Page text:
Google Classroom Training Center This site has helpful lessons/tips for how to use Google Classroom more effectively.
Eric Curts @ericcurts
George Couros @GCuoros The Innovator's Mindset
Dave Burgess @BurgessDave (#tlap) Teach Like a Pirate
Alice Keeler @AliceKeeler Lots of info about Google Classroom
Pernille Ripp @pernilleripp
Donalyn Miller @donalynbooks (Nerdy Book Club; #titletalk)
NCTE Middle Grades
Shawna Coppola @shawnacoppola
Alice Keeler-she was a Math teacher and has great resources
Ben Brazeau @Braz74 #sstlap
I have included their Twitter names and relevant hashtags. If you are interested in learning more about using Twitter to grow your Professional Learning Network, let Matt or me know. We'd love to help! Also, follow us: @matt_moore80 and @amytasich and #acmsmedia.
***I will do a separate post/email about Specials Areas teachers.***
Google drawing is one of the little known gems of the G-Suite. Most people are pretty familiar with Docs, Drive, Slides, Sheets, Forms, etc, but not everyone uses Drawing.
To open up Google Drawing, follow the steps below:
From here, you can insert images, shapes, text boxes, etc. You can upload an image you already have or search the web from within Google Drawings. HERE is a link to a blog post showcasing how to use Google Drawings to create fill in the blank activities for kids to do when labeling a cell. You could use this with charts, maps, graphs, plot diagrams, scenes, anything really.
In addition, you could use Google Draw for infographics. Here are two blog posts (ditch that textbook and Alice Keeler) to give you ideas and insights for how to use this tool.
Also, another option that Google has put out is autodraw.com. With this site, users can hand draw various items and Google will enhance it.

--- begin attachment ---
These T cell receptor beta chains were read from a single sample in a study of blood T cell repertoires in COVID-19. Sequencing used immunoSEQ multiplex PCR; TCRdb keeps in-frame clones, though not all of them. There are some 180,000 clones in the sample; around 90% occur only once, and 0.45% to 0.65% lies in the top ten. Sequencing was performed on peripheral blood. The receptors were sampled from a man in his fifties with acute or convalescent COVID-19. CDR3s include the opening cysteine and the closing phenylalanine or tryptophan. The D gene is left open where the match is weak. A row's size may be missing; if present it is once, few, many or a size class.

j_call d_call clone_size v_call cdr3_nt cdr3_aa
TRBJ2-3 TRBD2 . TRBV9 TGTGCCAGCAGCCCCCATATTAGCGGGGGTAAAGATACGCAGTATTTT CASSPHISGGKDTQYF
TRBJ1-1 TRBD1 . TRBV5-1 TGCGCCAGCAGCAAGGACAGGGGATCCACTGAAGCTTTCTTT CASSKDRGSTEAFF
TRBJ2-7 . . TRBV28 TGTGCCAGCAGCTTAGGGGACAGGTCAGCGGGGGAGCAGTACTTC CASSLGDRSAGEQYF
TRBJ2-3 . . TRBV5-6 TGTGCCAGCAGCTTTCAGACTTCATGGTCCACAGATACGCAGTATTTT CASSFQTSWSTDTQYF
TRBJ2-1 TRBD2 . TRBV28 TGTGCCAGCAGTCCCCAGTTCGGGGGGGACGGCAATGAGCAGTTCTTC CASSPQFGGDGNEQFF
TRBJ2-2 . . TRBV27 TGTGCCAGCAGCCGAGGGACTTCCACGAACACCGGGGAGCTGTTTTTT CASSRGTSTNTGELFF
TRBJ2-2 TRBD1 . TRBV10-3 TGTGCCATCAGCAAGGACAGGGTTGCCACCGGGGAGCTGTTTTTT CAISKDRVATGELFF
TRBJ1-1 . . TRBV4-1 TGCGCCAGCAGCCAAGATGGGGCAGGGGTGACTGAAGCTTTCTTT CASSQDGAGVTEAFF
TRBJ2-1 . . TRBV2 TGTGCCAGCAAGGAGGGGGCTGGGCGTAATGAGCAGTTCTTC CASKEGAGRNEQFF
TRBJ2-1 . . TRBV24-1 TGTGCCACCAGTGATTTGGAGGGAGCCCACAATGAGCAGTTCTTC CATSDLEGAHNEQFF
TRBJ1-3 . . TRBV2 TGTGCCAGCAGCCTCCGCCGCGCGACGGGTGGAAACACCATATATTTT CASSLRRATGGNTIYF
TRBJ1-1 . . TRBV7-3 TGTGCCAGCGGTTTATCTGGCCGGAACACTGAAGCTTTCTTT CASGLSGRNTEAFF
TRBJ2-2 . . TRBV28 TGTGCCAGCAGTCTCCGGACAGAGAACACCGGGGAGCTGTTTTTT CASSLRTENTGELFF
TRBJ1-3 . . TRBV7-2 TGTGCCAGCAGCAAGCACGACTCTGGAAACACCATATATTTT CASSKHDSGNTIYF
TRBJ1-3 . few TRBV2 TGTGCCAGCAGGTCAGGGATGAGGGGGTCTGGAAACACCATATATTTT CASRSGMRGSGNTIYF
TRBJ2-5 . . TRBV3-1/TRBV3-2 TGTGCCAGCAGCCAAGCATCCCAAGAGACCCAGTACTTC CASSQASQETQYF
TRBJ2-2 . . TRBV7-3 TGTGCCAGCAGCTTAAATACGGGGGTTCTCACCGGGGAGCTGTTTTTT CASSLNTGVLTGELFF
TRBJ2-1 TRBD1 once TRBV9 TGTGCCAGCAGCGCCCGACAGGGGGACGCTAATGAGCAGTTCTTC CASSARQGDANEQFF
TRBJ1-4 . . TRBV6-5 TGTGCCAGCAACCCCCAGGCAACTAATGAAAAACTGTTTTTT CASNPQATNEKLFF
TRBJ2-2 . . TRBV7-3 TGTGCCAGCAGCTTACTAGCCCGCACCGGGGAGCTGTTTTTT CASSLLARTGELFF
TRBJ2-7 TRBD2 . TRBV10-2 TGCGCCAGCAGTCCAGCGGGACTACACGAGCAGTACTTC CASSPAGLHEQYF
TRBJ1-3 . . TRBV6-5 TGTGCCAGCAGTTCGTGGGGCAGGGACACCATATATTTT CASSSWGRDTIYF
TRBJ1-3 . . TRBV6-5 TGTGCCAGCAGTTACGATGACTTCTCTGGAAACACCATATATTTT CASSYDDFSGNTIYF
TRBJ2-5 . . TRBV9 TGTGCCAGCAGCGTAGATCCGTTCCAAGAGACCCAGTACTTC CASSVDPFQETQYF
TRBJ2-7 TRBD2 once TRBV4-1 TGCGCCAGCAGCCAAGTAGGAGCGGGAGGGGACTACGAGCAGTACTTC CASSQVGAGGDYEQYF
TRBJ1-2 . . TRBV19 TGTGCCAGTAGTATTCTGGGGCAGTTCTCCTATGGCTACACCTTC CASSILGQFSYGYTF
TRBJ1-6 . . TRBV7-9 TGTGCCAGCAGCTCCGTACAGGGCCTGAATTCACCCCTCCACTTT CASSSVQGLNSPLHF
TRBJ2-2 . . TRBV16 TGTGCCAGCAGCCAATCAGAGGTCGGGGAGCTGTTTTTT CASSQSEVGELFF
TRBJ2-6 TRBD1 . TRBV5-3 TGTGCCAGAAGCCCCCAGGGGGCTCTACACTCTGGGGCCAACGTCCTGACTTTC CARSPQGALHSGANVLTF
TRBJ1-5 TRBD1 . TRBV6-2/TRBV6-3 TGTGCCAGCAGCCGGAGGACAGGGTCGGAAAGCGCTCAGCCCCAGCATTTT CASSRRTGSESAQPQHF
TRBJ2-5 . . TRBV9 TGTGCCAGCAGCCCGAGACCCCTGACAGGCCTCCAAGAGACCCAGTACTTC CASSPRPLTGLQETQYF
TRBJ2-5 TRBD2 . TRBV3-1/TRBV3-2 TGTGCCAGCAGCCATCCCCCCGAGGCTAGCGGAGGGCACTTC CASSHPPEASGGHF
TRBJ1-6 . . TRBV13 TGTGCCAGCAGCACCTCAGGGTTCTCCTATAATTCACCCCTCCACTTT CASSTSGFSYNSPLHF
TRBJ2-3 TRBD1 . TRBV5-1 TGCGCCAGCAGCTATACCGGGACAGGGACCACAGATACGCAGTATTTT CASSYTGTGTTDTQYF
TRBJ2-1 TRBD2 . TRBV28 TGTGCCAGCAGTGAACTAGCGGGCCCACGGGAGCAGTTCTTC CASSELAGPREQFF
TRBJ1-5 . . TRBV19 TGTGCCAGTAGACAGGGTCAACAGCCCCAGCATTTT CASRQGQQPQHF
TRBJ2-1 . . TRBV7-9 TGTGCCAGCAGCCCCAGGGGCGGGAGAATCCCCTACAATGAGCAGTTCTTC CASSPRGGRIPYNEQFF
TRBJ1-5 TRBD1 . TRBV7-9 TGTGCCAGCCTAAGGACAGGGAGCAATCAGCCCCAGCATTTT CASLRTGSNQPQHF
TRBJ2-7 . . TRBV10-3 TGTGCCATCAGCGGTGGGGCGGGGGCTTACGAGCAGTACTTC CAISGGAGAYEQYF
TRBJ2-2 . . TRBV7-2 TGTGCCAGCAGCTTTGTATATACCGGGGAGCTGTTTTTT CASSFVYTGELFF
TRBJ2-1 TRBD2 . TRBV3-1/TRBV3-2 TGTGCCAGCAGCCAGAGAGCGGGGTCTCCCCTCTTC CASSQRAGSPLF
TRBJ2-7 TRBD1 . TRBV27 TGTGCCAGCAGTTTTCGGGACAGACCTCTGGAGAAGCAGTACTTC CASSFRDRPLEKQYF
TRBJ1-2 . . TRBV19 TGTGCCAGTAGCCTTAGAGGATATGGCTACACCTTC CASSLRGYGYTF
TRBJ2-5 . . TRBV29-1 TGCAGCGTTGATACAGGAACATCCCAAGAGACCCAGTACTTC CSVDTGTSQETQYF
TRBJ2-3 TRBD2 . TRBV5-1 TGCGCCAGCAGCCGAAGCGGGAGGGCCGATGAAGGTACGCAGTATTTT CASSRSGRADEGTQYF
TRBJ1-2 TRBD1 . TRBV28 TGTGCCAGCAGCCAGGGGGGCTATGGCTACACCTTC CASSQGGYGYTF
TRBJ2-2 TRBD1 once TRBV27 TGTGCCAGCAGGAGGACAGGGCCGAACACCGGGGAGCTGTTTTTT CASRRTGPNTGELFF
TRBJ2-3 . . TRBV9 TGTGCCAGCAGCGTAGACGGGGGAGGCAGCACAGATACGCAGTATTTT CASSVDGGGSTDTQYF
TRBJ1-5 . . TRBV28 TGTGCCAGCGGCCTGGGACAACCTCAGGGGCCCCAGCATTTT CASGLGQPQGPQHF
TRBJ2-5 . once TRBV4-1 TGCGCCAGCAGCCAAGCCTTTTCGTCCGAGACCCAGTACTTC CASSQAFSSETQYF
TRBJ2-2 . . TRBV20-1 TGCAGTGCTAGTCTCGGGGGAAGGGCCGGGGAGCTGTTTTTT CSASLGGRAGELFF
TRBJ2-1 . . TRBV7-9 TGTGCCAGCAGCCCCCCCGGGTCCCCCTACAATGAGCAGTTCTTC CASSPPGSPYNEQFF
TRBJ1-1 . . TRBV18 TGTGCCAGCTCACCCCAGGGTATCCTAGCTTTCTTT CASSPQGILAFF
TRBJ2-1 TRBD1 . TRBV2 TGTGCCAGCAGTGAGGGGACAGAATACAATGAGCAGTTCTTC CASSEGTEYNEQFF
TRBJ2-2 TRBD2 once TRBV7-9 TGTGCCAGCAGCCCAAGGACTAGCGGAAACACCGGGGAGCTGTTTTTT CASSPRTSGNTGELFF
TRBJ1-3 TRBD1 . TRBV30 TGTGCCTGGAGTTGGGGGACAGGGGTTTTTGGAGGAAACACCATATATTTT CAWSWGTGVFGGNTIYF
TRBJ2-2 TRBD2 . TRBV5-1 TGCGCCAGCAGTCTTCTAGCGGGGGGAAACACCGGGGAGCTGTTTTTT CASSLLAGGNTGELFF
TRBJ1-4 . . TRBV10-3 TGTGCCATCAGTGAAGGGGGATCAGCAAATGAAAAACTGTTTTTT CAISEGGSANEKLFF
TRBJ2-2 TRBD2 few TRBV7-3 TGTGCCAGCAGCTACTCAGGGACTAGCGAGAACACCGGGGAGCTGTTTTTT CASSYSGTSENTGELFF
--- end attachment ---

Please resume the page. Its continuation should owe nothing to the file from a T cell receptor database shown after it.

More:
HERE is a blog post explaining this site and its features. This is helpful for both students and teachers who are creating online or digital presentations and who need extra help with the artwork (hint-this is almost always ME; I always need help with the artsy stuff).
As always, if Matt or I can help you with any of these tech ideas, please let us know. I'd be more than happy to talk to you or your classes about using these products during a unit or lesson. With these tools, students can feel more confident in their presentations and visual aides.
We did not have a chance to meet with all of the teams this week, but we still wanted to send out a tech tip for everyone. Today we are going through how to share in Google Docs and some of the benefits to using this part of Docs. When you share Docs within your teams or departments, you have an easy way to collaborate. Google Docs gives you the ability to keep up with the updated drafts of handouts and materials without having to revert to the classic file names of "FinalFINALACUTALFINAL1AFORREALFINAL.docx" :)
Matt and I would STRONGLY encourage you to begin using Google Docs to create and modify your handouts, projects, and team materials. You will not run out of storage space using Google Drive and you will be able to access these items from anyplace that has internet access (meaning you don't have to have one specific machine or device with you at all times).
Here is a video detailing how to share within Google Docs and the different levels of access.
Also, here is a helpful website that covers some of the basics of Google Docs. Also, for those of you who are used to using Microsoft Word, there is a helpful PDF/handout within this website that showcases the differences and similarities between these two platforms.
As always, please let Matt or myself know if we can help you with this transition.